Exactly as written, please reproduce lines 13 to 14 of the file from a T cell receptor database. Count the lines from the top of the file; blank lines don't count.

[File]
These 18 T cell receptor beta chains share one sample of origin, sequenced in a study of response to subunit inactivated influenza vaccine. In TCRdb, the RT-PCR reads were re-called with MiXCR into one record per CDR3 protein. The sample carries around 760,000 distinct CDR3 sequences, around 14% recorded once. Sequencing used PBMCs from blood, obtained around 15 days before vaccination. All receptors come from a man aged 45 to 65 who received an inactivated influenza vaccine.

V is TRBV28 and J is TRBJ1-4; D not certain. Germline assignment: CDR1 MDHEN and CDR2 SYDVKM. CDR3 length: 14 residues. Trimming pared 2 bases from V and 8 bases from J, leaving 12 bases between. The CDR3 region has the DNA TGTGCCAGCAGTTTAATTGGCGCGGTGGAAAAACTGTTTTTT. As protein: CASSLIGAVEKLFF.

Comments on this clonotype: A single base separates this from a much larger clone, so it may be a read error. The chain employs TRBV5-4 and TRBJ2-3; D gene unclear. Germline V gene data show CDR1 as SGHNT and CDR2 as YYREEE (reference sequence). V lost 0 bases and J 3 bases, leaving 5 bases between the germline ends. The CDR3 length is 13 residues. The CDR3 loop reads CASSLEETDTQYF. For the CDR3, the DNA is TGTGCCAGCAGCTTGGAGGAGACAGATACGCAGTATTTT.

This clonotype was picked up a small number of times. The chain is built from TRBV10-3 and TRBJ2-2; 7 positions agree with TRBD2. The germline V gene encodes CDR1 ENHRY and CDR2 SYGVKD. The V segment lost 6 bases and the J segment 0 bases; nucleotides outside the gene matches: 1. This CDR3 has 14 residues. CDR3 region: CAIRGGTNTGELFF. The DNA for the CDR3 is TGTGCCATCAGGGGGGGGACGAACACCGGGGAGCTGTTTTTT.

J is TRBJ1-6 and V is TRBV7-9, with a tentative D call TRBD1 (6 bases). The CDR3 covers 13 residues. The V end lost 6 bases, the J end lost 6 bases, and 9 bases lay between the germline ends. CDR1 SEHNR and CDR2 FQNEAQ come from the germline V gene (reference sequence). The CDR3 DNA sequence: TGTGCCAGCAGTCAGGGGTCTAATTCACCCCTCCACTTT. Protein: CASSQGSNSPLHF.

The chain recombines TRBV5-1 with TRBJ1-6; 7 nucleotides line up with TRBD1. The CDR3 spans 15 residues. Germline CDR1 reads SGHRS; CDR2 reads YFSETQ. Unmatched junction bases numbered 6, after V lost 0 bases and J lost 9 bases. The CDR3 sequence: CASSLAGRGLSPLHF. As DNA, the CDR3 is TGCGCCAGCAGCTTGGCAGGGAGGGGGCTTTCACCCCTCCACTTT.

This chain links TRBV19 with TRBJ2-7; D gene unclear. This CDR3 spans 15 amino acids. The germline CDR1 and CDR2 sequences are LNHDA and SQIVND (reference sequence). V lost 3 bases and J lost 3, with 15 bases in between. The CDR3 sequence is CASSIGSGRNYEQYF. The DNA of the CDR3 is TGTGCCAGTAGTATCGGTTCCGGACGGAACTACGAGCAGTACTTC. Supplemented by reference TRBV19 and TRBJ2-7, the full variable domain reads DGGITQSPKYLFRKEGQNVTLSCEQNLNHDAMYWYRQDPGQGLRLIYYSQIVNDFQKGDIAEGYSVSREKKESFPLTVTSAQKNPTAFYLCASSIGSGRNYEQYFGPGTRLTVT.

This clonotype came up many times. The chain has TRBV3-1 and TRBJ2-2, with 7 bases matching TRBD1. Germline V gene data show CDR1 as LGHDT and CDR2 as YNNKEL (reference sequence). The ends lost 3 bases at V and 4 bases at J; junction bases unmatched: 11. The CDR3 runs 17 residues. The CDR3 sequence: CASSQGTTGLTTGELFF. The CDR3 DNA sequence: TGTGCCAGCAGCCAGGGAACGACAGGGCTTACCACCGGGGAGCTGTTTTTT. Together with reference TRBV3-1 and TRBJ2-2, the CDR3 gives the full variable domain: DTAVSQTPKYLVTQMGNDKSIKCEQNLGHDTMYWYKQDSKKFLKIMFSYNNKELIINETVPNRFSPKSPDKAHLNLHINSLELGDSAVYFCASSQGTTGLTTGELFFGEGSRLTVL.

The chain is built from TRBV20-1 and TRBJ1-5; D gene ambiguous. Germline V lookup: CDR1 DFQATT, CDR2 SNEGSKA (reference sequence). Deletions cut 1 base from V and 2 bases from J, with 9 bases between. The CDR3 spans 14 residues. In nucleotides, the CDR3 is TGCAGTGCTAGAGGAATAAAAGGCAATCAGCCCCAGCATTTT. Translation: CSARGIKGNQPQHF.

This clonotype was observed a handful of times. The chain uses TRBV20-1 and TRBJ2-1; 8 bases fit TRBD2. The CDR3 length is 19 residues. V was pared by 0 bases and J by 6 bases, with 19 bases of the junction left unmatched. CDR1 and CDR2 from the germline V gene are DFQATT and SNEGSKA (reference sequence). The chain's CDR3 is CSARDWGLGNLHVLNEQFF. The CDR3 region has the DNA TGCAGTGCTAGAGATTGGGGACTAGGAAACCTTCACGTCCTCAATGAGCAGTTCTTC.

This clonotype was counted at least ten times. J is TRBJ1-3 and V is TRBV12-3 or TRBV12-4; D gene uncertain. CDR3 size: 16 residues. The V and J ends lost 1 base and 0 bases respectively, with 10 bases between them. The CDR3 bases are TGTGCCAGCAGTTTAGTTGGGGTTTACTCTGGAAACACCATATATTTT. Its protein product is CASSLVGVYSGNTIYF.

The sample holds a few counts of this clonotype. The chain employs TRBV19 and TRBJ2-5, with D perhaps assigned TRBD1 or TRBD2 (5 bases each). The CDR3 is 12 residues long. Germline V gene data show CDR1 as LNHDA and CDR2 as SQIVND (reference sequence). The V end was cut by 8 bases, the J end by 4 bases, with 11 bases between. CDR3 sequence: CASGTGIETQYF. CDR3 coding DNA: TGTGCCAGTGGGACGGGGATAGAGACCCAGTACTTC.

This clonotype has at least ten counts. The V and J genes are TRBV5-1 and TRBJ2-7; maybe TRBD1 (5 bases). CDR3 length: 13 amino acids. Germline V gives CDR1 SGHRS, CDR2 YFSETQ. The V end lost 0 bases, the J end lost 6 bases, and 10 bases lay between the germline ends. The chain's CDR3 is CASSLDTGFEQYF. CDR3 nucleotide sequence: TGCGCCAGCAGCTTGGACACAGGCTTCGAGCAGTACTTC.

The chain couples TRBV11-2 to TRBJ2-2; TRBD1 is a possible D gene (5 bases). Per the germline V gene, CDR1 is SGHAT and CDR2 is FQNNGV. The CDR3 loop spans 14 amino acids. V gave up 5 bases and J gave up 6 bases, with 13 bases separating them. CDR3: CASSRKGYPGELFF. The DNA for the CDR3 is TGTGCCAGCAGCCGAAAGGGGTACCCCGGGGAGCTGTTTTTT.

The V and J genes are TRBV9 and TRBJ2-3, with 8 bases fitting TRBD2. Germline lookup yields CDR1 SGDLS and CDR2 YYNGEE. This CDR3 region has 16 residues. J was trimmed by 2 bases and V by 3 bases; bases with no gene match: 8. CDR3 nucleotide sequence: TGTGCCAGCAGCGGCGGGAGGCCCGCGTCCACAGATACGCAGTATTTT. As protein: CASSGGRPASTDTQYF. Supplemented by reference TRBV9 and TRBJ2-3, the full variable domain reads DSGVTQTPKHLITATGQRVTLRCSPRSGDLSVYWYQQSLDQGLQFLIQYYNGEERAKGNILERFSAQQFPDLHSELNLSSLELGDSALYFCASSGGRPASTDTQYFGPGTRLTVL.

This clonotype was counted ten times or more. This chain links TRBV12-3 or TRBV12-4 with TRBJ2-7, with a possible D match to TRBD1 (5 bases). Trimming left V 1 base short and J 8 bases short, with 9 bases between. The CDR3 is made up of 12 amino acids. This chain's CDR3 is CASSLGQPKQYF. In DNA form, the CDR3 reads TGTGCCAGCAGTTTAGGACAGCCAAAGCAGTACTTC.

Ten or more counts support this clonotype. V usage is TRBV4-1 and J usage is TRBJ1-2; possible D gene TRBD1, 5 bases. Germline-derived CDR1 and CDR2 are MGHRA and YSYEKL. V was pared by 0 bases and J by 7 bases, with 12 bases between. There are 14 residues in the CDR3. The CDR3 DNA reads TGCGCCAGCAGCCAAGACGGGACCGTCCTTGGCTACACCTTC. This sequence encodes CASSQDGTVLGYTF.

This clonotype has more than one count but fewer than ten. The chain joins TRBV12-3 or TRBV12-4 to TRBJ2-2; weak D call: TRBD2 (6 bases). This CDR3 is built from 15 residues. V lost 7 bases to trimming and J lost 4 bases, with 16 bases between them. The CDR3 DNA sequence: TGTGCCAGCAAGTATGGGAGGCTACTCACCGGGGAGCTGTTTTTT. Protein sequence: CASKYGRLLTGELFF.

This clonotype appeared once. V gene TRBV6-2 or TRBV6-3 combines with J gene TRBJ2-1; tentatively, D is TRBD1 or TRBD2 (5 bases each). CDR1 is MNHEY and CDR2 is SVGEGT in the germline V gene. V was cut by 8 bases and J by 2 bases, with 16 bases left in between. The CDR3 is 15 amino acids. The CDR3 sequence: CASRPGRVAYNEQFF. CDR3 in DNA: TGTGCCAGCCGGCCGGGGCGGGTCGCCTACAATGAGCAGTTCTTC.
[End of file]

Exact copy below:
This clonotype has at least ten counts. The V and J genes are TRBV5-1 and TRBJ2-7; maybe TRBD1 (5 bases). CDR3 length: 13 amino acids. Germline V gives CDR1 SGHRS, CDR2 YFSETQ. The V end lost 0 bases, the J end lost 6 bases, and 10 bases lay between the germline ends. The chain's CDR3 is CASSLDTGFEQYF. CDR3 nucleotide sequence: TGCGCCAGCAGCTTGGACACAGGCTTCGAGCAGTACTTC.

The chain couples TRBV11-2 to TRBJ2-2; TRBD1 is a possible D gene (5 bases). Per the germline V gene, CDR1 is SGHAT and CDR2 is FQNNGV. The CDR3 loop spans 14 amino acids. V gave up 5 bases and J gave up 6 bases, with 13 bases separating them. CDR3: CASSRKGYPGELFF. The DNA for the CDR3 is TGTGCCAGCAGCCGAAAGGGGTACCCCGGGGAGCTGTTTTTT.